The Expanding Growth of the Chinese Auto Industry Examined

By Gary S. Vasilash

Tu Le grew up in metro Detroit. He made his way out to Silicon Valley, where he lived and worked. Then made a move to Beijing.

He recalls that when in China he recognized that there was a massive shift going on in the auto industry, one largely predicated on the digitalization borne of on-board electronics. Then there was the electrification of the powertrain.

This led him to found a consulting firm, Sino Auto Insights, which has a perspective on what’s going on in the industry—which he refers to as the “mobility industry”—from the perspectives he’s gained from living in Detroit, working in Silicon Valley, then spending serious time in China.

Tu thinks that one of the things that is happening that is going to have profound effects on the traditional OEMs—be they based in the U.S., Europe or Japan—is that Chinese companies are working at a clock speed that can make efforts undertaken by those traditional seem to be in slow motion.

The technology transition is not in the least bit minor.

What’s more, not only is the competitiveness of Western companies operating in China waning, but Chinese OEMs are now selling their vehicles—which have, he says, surprising levels of tech and capability—in markets around the world, which puts pressure on OEMs in their home markets.

And while this hasn’t happened in a notable way in the U.S., it is a matter of when, not if, Tu says.

On this edition of “Autoline After Hours” John McElroy, Lindsay Brooke of SAE International and I talk with Tu about these developments.

Not only is the growth and expansion of the Chinese auto industry a technology story, but given the tensions that are increasing between the U.S. and China (think only of the recent spate of balloons), there is a political aspect to this, as well.

And you can see the show here.

The Transformation at ZF

By Gary S. Vasilash

One of the aspects of the industry’s transition to electric vehicles that doesn’t get a whole lot of attention is that suppliers are responsible for large portions of a vehicle, so as there is the move from internal combustion engines to electric motors, as there is an increase in the importance of software, suppliers need to undergo a transition. . .or they will find themselves under water in short order.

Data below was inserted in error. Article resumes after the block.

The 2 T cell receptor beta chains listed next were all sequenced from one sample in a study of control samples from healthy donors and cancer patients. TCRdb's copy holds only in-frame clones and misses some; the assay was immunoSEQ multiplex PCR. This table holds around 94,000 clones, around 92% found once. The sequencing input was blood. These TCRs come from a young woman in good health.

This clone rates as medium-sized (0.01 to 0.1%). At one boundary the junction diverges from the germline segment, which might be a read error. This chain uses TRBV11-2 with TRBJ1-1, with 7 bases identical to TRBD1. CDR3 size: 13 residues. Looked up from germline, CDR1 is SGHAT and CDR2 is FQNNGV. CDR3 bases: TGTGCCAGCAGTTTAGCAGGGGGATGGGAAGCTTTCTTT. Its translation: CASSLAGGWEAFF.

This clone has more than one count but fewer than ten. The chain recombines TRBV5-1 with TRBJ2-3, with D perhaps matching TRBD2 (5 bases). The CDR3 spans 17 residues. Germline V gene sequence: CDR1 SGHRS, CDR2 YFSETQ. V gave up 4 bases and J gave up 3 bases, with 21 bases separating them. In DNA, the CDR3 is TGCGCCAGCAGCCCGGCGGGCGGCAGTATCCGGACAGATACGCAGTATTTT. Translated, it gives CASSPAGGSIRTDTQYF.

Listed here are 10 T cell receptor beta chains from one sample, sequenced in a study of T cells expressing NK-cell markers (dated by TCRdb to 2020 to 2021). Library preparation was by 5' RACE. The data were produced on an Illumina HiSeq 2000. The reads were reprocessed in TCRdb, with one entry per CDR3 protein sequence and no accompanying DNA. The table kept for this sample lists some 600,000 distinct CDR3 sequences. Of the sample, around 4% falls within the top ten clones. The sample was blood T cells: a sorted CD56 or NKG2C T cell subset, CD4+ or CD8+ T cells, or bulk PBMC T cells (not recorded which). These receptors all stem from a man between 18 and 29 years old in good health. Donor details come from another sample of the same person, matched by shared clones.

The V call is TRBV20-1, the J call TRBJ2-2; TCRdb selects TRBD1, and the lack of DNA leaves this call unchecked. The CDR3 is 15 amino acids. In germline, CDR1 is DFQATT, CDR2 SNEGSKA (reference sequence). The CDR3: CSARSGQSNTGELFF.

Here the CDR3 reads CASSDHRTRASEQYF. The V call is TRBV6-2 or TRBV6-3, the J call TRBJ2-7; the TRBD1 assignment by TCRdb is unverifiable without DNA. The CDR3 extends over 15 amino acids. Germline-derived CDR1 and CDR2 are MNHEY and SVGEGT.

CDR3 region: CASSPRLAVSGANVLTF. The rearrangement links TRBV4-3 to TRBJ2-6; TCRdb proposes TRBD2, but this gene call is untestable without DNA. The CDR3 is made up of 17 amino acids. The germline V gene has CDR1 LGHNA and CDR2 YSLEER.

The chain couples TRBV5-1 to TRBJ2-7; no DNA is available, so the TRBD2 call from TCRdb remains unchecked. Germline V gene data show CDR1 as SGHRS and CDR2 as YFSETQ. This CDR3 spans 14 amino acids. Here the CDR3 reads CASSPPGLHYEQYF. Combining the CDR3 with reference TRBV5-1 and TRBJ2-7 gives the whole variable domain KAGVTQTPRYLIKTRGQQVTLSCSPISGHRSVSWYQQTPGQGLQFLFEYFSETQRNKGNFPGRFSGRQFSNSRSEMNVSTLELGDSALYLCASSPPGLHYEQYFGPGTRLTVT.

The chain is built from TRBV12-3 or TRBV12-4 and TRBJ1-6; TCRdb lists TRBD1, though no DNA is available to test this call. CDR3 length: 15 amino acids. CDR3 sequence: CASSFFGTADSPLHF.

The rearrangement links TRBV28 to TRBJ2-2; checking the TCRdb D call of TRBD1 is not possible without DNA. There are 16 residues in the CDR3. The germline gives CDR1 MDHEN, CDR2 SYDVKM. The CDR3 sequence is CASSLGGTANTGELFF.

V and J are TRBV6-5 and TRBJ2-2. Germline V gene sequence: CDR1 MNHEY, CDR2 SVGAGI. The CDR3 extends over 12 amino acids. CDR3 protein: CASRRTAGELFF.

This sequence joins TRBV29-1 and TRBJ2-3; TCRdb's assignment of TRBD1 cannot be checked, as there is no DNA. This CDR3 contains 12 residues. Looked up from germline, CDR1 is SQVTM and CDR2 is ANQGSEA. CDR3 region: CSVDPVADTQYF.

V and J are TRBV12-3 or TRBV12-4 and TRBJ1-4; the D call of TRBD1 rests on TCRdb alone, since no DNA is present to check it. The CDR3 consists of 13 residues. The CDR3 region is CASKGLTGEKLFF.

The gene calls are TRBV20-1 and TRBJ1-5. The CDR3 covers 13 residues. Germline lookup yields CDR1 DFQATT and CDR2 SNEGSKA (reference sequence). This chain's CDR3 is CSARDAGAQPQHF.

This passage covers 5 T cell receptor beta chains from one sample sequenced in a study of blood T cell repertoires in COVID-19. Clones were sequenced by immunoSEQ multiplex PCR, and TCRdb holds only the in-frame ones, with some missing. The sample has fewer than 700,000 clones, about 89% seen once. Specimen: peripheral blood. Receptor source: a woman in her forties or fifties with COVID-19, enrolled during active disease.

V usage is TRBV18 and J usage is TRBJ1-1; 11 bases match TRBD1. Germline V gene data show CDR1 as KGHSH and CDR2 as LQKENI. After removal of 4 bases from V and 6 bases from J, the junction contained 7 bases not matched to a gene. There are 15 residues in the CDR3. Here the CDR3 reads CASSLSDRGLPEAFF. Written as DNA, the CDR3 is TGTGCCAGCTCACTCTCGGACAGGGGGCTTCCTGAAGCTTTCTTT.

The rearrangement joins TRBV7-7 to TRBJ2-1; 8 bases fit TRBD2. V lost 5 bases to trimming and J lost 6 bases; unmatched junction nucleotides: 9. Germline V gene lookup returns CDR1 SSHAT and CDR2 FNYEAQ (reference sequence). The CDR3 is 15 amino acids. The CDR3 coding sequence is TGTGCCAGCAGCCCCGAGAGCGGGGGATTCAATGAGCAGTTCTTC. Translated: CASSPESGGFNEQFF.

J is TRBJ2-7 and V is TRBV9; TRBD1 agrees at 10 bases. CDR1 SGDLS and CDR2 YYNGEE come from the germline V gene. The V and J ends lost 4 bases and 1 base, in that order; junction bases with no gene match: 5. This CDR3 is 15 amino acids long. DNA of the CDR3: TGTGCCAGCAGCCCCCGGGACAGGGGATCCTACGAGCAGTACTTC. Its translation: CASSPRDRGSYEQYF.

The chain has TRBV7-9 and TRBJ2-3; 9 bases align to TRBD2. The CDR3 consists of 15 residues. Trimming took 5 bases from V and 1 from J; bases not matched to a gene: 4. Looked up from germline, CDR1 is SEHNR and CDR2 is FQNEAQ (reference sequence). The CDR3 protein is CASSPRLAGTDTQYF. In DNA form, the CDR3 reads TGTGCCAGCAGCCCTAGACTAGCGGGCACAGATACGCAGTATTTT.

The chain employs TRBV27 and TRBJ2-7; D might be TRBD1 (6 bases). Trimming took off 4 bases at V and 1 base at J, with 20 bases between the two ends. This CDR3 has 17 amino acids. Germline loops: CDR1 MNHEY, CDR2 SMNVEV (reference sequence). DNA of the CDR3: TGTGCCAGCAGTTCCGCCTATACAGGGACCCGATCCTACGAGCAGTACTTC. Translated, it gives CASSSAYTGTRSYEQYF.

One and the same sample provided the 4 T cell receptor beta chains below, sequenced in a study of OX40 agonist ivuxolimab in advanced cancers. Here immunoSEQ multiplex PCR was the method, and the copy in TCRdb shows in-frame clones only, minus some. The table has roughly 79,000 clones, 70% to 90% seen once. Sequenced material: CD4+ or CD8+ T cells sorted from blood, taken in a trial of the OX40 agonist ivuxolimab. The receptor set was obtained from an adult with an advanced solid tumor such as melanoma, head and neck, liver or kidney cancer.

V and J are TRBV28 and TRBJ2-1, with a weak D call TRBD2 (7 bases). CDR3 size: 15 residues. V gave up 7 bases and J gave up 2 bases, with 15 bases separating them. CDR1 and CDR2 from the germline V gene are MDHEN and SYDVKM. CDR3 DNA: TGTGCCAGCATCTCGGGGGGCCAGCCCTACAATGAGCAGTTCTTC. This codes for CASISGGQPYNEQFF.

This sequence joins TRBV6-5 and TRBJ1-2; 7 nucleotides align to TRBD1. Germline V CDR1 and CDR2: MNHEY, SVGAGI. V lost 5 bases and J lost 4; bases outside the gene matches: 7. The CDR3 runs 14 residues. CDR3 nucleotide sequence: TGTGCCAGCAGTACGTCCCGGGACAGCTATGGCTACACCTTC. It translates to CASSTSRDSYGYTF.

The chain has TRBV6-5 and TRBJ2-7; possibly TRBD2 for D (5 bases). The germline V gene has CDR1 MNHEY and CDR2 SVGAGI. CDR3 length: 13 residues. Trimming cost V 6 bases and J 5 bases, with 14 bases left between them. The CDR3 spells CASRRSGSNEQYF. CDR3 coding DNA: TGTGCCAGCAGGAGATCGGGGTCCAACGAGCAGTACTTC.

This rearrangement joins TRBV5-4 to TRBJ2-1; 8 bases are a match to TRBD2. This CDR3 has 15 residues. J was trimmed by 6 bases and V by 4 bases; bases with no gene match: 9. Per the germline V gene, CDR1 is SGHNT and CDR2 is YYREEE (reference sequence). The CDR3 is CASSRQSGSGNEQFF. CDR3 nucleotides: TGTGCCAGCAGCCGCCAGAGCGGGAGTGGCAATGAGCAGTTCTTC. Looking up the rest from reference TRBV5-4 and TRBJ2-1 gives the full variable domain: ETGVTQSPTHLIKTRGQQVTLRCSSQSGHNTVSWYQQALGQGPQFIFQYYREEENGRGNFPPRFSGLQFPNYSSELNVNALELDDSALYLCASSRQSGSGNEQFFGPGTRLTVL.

However, making the switch isn’t like throwing a switch.

There are existing competencies within an organization—the things that allowed it to be selected as a supplier in the first place.

But now those competencies, while not completely irrelevant—let’s not lose sight of the fact that internal combustion engines aren’t going away for several more years—are less important within a supplier’s portfolio.

And there is the abiding issue of having the financial wherewithal to make the change, both from the standpoints of people and installed base of capital equipment.

Regardless of what list of the top suppliers you consult, you’ll find ZF right up there.

(Image: ZF)

Going Mobility

Martin Fischer heads up ZF’s operations in North America.

He describes what ZF is now as “a technology supplier to the mobility industry.”

Were you to ask someone in the industry about what ZF is just a few years ago, they’d probably answer, “The company that makes those impressive eight-speed automatic transmissions.”

While the company continues to produce those eight-speeds, Fischer says on this edition of “Autoline After Hours” that they’re not going to be making more investments in eight-speeds.

There are other things on the agenda.

Fischer says the focus today is on technologies related to autonomous driving, electric drive systems and components, and integrated safety, technologies that are both physical and digital.

To help the company move to new places, Fischer says they first started out with small teams that developed products, then integrated those people into the larger company so that everyone becomes involved.